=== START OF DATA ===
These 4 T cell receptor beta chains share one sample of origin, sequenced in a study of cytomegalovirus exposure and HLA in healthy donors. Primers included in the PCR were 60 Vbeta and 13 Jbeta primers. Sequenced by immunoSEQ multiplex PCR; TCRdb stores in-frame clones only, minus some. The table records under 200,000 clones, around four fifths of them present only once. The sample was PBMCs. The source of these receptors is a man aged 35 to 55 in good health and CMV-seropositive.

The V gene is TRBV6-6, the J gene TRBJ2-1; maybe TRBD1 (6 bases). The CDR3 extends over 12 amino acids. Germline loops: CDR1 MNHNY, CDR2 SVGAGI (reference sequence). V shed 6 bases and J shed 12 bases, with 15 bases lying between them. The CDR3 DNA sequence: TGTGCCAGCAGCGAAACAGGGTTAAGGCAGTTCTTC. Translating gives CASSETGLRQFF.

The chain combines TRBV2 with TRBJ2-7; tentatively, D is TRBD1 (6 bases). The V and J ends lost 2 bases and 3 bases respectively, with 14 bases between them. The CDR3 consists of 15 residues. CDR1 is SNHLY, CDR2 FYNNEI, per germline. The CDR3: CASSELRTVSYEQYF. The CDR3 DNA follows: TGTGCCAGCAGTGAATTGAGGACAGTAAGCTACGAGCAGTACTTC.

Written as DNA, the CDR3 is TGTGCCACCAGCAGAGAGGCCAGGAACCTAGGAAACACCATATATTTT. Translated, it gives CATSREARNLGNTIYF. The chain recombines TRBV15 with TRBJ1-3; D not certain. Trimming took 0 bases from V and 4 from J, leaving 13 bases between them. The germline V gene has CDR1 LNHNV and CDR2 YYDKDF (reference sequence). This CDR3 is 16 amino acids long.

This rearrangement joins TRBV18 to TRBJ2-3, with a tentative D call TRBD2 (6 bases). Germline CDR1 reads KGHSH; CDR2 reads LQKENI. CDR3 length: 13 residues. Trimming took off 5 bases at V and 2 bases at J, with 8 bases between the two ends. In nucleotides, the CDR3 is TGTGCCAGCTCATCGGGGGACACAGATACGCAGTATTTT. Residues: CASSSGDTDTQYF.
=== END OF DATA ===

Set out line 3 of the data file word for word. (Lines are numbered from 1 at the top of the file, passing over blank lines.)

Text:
The chain combines TRBV2 with TRBJ2-7; tentatively, D is TRBD1 (6 bases). The V and J ends lost 2 bases and 3 bases respectively, with 14 bases between them. The CDR3 consists of 15 residues. CDR1 is SNHLY, CDR2 FYNNEI, per germline. The CDR3: CASSELRTVSYEQYF. The CDR3 DNA follows: TGTGCCAGCAGTGAATTGAGGACAGTAAGCTACGAGCAGTACTTC.